BEIS has published three consultation papers setting out proposed reforms in relation to increasing the powers of Companies House, improving the financial information which is filed with Companies House and implementing a ban on corporate directors.
These consultations follow the Government’s consultation on options to enhance the role of Companies House and increase the transparency of UK corporate entities in 2019 (see our corporate update 2019/10) and the response it published in September 2020 (see our earlier blog post).
The consultations close on 3 February 2021. The Government says that it will confirm how it intends to proceed later in 2021 and notes that primary legislation will be required to implement most of the proposed changes.
Increasing the powers of Companies House
The Government is proposing a number of reforms to the powers of Companies House, which it says are designed to assist in its wider efforts to tackle economic crime and improve the integrity of information held at Companies House.
The proposals include:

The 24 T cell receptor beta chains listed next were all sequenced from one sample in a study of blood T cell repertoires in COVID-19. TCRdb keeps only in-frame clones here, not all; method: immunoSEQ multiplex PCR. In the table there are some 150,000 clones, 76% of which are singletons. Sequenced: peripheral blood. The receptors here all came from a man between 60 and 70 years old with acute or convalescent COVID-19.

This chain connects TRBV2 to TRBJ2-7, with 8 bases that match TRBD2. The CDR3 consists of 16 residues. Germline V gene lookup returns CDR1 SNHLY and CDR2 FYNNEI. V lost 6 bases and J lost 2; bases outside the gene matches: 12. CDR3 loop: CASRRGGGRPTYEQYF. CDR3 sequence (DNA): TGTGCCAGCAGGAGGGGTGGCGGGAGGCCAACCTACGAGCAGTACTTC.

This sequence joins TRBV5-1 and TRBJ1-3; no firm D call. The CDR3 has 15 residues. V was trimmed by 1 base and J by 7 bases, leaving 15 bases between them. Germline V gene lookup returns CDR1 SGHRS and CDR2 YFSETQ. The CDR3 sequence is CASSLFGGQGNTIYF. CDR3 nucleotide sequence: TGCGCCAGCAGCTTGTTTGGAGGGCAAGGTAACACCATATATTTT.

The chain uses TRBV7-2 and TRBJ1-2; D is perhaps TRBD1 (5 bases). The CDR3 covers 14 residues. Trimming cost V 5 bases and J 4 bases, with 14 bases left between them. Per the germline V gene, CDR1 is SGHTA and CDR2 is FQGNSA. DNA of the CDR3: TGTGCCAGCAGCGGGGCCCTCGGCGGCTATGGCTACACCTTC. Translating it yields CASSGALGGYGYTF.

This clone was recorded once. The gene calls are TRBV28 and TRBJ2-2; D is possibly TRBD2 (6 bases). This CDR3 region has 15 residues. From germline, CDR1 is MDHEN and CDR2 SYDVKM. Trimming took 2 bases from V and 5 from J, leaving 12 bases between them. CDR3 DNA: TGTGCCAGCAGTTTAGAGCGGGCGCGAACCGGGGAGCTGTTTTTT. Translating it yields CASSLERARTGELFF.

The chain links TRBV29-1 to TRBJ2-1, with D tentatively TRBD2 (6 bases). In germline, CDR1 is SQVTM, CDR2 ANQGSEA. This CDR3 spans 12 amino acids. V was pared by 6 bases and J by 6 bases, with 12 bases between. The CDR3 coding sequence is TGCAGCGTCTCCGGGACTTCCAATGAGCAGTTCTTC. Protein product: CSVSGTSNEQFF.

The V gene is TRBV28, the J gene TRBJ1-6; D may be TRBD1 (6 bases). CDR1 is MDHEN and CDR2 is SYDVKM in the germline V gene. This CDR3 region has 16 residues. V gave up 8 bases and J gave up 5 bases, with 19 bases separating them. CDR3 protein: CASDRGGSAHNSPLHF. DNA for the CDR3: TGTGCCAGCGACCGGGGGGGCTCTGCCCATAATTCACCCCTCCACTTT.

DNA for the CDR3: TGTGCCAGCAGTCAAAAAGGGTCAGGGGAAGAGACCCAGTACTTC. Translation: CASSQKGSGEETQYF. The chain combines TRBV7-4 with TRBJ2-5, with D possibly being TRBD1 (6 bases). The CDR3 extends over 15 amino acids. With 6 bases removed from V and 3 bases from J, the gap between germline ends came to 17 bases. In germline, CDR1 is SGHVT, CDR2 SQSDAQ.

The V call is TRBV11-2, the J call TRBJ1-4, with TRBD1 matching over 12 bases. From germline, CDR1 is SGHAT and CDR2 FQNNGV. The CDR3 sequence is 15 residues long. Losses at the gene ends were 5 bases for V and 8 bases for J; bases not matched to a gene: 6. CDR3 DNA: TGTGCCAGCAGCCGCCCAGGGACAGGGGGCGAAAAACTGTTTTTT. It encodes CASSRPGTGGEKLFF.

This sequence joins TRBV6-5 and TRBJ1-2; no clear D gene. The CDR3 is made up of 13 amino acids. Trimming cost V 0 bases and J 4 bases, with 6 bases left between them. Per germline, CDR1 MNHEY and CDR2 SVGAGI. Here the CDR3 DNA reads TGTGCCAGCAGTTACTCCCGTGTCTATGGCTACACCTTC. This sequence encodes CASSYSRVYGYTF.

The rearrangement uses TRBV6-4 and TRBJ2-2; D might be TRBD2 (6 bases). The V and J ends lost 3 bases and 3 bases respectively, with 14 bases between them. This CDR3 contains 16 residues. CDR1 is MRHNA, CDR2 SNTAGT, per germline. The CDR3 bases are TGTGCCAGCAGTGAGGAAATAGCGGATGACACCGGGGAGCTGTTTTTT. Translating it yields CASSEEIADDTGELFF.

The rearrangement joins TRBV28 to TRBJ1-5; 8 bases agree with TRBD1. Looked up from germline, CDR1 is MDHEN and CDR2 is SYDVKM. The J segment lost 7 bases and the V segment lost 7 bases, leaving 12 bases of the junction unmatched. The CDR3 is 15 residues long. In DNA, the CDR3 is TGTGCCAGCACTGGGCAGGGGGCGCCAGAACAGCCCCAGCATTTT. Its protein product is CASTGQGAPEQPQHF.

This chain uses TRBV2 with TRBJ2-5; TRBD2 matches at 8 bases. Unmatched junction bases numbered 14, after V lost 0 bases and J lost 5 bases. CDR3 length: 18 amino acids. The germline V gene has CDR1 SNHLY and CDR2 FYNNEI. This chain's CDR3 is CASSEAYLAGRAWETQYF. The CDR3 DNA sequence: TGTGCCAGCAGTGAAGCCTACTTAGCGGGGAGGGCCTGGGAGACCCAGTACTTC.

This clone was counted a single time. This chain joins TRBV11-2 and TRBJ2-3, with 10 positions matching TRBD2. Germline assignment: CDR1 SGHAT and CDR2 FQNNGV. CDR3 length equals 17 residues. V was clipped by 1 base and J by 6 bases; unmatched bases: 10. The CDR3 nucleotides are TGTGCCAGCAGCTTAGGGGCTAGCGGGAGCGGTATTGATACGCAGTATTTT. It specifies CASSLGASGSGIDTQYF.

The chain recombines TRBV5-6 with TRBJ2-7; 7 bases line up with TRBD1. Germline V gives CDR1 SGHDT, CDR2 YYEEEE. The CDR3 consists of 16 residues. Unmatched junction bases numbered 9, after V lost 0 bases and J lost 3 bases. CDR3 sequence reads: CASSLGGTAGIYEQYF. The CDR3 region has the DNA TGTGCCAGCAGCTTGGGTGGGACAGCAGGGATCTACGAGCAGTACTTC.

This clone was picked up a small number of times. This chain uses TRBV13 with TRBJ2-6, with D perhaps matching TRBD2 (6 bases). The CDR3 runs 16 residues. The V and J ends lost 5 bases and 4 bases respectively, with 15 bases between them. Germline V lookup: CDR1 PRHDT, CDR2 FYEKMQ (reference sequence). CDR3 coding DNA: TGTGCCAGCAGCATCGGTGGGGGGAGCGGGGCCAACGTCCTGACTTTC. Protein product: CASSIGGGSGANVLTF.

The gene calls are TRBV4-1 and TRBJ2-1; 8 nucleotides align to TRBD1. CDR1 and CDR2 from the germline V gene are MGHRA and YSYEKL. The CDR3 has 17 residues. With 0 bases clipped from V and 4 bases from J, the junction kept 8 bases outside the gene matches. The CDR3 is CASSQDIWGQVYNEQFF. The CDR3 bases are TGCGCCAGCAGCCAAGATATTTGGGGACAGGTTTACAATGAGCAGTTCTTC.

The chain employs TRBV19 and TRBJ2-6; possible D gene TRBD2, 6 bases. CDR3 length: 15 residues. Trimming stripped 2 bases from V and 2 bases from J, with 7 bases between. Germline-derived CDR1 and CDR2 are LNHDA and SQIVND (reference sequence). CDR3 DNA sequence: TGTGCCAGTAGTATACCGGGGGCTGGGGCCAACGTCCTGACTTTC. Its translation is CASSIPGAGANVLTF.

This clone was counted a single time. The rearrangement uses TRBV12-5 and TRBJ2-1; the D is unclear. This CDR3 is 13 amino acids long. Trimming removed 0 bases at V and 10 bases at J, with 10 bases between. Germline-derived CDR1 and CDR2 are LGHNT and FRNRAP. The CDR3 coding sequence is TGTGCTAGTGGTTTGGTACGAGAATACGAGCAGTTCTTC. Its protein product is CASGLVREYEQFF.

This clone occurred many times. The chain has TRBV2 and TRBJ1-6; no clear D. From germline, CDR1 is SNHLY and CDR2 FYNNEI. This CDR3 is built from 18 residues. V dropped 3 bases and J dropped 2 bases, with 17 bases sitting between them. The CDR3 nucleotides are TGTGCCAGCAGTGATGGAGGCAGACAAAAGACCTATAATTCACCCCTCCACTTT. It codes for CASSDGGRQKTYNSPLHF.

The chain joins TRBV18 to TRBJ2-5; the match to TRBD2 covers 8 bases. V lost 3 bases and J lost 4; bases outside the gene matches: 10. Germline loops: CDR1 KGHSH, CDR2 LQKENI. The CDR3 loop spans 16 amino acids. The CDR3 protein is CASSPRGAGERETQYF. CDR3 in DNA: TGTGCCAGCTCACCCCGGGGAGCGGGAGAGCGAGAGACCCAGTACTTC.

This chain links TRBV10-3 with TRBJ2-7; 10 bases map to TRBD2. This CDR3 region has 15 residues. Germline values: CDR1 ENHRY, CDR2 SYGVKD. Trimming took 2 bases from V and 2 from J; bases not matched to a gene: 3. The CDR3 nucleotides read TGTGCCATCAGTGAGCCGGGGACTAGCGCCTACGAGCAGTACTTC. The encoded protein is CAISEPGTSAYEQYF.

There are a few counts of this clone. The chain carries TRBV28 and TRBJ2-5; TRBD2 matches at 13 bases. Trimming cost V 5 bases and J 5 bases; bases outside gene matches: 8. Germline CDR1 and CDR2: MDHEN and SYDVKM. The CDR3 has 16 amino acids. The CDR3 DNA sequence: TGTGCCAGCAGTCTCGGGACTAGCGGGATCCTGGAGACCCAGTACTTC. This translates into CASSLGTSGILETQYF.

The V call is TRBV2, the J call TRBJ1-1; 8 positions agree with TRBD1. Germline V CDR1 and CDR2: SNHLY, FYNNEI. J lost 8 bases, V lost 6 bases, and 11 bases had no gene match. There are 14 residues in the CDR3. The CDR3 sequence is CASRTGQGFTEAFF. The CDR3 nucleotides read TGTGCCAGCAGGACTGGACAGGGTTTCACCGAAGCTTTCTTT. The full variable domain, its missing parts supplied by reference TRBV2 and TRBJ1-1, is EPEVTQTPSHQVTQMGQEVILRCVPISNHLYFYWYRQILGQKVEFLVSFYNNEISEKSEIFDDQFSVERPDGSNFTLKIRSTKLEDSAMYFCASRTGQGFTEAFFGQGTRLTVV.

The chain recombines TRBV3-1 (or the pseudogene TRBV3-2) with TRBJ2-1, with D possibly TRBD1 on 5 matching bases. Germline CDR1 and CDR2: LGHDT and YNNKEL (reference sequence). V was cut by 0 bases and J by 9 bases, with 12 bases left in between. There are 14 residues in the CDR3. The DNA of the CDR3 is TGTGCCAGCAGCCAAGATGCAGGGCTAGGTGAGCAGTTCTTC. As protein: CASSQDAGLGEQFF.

- Power to query information – Companies House would have the power to query information provided to it where there is an identified error, inaccuracy or anomaly which appears to be fraudulent, suspicious or might impact significantly the integrity of the information at Companies House or the UK business environment. It is proposed that Companies House would be able to query information both prior to it accepting information for filing (in which case the document will be rejected) and following registration of a document (in which case, Companies House may remove information from the register if it does not receive a satisfactory response to its query). The consultation paper says that where a filing has legal effect (for example, company incorporations or change of registered office address), removal of that document from the register should be a matter for the court in the majority of cases.